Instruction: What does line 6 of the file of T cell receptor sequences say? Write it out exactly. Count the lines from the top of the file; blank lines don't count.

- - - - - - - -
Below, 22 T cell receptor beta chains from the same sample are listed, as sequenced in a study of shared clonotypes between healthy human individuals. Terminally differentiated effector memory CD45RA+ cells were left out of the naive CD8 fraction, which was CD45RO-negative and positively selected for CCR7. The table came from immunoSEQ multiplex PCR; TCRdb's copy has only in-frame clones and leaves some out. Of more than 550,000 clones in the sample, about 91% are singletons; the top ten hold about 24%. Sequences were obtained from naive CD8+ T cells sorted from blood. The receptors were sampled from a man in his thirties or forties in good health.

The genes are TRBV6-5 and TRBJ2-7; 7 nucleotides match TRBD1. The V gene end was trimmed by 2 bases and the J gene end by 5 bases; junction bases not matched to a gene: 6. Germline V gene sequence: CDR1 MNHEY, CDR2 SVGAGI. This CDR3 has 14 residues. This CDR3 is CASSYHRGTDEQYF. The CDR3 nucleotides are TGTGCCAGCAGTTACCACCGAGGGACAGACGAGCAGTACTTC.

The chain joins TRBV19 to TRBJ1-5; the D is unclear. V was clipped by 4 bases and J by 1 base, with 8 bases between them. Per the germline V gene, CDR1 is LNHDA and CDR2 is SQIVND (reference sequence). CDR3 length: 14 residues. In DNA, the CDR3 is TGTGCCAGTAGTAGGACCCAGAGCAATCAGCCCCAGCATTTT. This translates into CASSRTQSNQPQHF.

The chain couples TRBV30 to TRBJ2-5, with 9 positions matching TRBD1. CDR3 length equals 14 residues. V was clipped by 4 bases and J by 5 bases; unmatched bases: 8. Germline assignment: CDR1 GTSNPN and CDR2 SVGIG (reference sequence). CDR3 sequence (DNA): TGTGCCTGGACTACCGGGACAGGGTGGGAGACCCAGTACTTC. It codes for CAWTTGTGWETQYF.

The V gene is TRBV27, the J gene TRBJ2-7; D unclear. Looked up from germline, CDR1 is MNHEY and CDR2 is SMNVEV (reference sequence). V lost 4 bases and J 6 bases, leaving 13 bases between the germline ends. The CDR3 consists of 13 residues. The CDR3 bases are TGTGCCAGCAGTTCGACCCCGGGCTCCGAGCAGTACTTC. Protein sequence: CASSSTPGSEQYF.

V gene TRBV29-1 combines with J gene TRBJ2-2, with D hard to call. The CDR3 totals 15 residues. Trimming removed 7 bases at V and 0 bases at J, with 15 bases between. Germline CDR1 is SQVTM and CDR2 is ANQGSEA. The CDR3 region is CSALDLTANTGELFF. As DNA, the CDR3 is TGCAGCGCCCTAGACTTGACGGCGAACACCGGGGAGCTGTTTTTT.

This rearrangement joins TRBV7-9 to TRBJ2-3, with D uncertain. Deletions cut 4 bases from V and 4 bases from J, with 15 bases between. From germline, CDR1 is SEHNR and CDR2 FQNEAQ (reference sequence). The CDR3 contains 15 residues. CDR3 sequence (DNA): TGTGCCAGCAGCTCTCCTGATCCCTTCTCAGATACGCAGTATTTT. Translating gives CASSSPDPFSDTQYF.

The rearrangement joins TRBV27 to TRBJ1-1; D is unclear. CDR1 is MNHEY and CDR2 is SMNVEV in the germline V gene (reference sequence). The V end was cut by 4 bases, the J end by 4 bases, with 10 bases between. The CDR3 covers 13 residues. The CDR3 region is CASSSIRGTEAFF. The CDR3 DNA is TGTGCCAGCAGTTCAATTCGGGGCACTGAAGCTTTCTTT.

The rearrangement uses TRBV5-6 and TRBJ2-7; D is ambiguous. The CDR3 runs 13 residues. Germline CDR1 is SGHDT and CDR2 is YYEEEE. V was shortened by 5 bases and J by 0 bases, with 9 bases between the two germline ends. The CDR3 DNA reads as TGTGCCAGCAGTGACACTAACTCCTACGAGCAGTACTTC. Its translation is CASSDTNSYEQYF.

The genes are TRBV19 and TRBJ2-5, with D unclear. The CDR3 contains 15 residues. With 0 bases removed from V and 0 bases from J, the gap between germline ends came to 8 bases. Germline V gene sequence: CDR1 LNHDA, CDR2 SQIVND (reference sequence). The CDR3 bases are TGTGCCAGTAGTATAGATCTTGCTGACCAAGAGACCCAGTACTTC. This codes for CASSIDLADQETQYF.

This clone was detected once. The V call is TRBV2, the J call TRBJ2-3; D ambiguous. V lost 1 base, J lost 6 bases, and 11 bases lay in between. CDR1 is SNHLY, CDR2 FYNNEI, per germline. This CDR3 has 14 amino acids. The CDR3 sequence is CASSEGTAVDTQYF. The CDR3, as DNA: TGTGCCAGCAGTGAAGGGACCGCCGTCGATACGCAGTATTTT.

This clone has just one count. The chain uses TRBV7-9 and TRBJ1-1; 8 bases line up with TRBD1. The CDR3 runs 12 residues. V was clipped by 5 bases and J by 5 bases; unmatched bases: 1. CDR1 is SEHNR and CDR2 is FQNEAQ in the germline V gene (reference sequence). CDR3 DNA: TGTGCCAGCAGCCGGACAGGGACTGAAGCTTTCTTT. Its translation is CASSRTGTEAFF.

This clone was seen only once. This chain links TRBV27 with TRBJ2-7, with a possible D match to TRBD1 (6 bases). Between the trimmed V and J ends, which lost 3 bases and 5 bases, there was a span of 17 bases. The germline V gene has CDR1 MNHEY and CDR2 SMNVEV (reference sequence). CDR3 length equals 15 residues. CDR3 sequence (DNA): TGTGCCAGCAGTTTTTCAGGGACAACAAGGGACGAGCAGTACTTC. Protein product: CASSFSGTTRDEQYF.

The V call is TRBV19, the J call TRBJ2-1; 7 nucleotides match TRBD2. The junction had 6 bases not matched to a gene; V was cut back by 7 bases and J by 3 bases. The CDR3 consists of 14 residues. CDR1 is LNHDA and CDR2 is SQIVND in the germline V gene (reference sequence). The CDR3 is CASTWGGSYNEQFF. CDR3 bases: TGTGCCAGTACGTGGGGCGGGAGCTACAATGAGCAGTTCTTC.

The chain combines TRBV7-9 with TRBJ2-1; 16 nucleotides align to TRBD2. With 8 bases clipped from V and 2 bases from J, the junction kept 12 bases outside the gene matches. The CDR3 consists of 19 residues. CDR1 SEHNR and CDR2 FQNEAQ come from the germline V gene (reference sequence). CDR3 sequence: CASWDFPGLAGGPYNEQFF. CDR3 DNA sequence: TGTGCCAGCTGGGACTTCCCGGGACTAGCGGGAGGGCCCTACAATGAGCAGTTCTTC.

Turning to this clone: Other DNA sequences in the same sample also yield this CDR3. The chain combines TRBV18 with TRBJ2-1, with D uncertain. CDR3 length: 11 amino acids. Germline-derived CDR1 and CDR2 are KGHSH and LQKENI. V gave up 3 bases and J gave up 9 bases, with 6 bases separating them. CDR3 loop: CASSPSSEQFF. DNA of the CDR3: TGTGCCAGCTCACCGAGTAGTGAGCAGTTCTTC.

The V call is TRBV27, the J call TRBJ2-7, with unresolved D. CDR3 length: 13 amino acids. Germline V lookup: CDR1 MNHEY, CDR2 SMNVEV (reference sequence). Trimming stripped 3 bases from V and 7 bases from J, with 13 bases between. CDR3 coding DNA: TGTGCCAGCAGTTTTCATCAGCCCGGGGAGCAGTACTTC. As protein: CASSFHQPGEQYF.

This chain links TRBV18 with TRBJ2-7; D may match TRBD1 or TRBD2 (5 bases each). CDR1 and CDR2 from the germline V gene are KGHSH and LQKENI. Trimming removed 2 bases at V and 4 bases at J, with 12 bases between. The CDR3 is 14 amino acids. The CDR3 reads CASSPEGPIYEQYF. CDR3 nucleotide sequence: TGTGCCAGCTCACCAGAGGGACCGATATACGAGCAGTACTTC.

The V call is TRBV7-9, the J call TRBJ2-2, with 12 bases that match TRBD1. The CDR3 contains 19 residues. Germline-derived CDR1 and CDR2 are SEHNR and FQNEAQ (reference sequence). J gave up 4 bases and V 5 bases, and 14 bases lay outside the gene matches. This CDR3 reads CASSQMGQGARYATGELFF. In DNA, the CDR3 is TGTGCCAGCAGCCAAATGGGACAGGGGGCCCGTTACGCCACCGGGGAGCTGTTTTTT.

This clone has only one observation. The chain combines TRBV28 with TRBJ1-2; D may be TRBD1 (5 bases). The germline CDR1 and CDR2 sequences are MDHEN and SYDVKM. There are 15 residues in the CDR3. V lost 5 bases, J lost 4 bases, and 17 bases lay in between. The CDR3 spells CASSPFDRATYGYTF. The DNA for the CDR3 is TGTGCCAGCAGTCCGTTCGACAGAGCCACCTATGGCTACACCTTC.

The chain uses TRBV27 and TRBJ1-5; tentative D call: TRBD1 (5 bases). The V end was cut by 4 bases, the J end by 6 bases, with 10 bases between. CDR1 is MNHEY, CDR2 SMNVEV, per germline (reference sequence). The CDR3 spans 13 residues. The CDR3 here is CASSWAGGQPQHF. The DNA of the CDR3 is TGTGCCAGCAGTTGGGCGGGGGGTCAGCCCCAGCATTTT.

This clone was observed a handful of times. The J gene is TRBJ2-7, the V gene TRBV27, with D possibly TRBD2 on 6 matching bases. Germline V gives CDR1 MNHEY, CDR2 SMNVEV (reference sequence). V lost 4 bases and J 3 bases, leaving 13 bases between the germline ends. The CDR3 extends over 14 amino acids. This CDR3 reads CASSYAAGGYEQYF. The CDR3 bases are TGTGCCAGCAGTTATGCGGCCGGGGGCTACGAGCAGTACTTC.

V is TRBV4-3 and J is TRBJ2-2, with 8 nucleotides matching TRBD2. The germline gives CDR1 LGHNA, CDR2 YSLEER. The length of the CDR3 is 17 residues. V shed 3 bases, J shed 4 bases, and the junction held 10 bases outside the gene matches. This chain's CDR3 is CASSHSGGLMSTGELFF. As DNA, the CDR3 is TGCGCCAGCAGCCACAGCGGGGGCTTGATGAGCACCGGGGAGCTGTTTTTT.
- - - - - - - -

V gene TRBV29-1 combines with J gene TRBJ2-2, with D hard to call. The CDR3 totals 15 residues. Trimming removed 7 bases at V and 0 bases at J, with 15 bases between. Germline CDR1 is SQVTM and CDR2 is ANQGSEA. The CDR3 region is CSALDLTANTGELFF. As DNA, the CDR3 is TGCAGCGCCCTAGACTTGACGGCGAACACCGGGGAGCTGTTTTTT.